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CDS: It’s What’s On the Inside That Counts

By Bella Chiarieri

Photo by Katey Cooney

The Center for Computing and Data Sciences. The Jenga building. “That thing ruining the Boston skyline.” Whatever you want to call it, the newest building on Boston University’s campus is here to stay.

Although many on-campus residents and Bostonians alike have plenty of negative things to say about Comm. Ave’s newest addition, I am here to state my full support for the towering building.

In October when I was still new to Boston and acting as a tourist, my Duck Boat Tour guide pointed out the CDS building from miles away, declaring her distaste for the modern establishment, jutting out above Boston’s classic architecture.

At the time I agreed with her: CDS sticks out like a sore thumb. But now, having two classes in the building, I am beginning to become its biggest supporter.

Mara Mellits (COM ‘26), agrees with my newfound support. “I really like CDS because of the modern look it gives to Comm Ave,” Mellits said. “All the windows provide lots of sunlight that make it beautiful when you’re studying in the building.”

With seating options on all floors, the building is perfect for students to find spacious places to sit and do work, whether they’re alone or with friends. The staircase from the first to second floor is filled with benches and seats to chat with friends or write essays at.

Reagan Murphy (COM ‘26), felt that the building was difficult to get around at the start but now loves “that there are so many places to study and do work.”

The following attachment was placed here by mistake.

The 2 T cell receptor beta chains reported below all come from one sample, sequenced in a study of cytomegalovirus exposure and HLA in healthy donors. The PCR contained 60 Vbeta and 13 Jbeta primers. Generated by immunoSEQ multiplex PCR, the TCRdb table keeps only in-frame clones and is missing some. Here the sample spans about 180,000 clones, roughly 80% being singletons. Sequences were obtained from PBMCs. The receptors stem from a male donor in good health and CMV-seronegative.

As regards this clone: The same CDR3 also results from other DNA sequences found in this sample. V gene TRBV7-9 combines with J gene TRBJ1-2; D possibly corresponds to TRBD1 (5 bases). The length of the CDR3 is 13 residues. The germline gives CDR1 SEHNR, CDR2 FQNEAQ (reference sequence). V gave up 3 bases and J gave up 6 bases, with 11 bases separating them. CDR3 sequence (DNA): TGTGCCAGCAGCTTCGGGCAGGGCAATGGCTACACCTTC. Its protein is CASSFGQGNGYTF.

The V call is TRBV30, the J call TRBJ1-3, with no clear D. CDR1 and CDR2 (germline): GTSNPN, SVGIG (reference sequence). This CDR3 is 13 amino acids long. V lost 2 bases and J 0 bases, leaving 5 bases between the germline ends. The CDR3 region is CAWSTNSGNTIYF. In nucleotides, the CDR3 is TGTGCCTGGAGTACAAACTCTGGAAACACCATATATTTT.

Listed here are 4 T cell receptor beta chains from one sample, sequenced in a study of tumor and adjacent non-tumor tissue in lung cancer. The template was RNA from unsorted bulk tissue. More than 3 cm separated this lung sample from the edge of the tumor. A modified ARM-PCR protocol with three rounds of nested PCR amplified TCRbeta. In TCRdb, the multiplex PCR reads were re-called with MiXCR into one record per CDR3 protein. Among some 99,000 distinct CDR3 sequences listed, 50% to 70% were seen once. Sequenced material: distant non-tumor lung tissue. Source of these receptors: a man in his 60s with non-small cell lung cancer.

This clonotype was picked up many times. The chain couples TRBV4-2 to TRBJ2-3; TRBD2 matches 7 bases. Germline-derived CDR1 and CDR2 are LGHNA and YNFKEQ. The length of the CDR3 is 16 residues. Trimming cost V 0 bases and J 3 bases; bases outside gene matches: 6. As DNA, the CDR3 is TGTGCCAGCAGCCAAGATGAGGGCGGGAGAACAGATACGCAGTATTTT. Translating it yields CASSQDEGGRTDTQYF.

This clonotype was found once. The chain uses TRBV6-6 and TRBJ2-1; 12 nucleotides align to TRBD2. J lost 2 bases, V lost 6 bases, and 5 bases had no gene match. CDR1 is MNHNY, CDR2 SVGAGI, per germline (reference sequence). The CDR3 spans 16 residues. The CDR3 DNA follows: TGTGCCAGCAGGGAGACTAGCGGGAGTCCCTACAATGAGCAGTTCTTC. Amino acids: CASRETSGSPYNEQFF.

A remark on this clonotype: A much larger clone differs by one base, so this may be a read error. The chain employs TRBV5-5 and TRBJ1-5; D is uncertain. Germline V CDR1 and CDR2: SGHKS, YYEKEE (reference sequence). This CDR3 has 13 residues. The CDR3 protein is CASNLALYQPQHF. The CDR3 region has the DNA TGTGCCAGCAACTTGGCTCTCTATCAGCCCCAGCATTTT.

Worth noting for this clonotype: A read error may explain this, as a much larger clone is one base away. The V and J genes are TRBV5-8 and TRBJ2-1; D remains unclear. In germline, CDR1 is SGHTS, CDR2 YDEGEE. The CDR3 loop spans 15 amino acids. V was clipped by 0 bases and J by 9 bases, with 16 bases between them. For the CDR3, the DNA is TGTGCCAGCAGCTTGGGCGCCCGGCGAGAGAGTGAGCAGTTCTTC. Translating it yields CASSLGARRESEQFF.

CDS also has multiple food options for when you finish a class and you need a little pick-me-up. Saxbys is a great place to enjoy a grilled cheese or breakfast burrito alongside a refreshing iced latte or smoothie. (I would definitely recommend the pickle grilled cheese). Up on the fifth floor, you can enjoy great views and a variety of snack choices from the Terrier Bites Cafe.

“My friends and I absolutely love going to Saxbys to get a grilled cheese and a Boston Cream Cold Brew and doing work on the red stairs,” Murphy said.

In the many study rooms and classrooms throughout the building, students can be creative and collaborate with whiteboard walls, high-tech TVs, and screens.

The large windows and bright, white walls are refreshing and enlightening features of the building’s interior, making it easy to endure long classes or lectures.

On top of its high-class amenities, the CDS building itself is extremely eco-friendly, utilizing no fossil fuels and securing its electricity through a South Dakota wind farm, according to

Through these many environmentally friendly features, the building is now seen as the largest net-zero carbon building in Boston.

While the outside of Boston University’s newest addition may stand out in the Boston skyline, it’s really what’s on the inside that counts.

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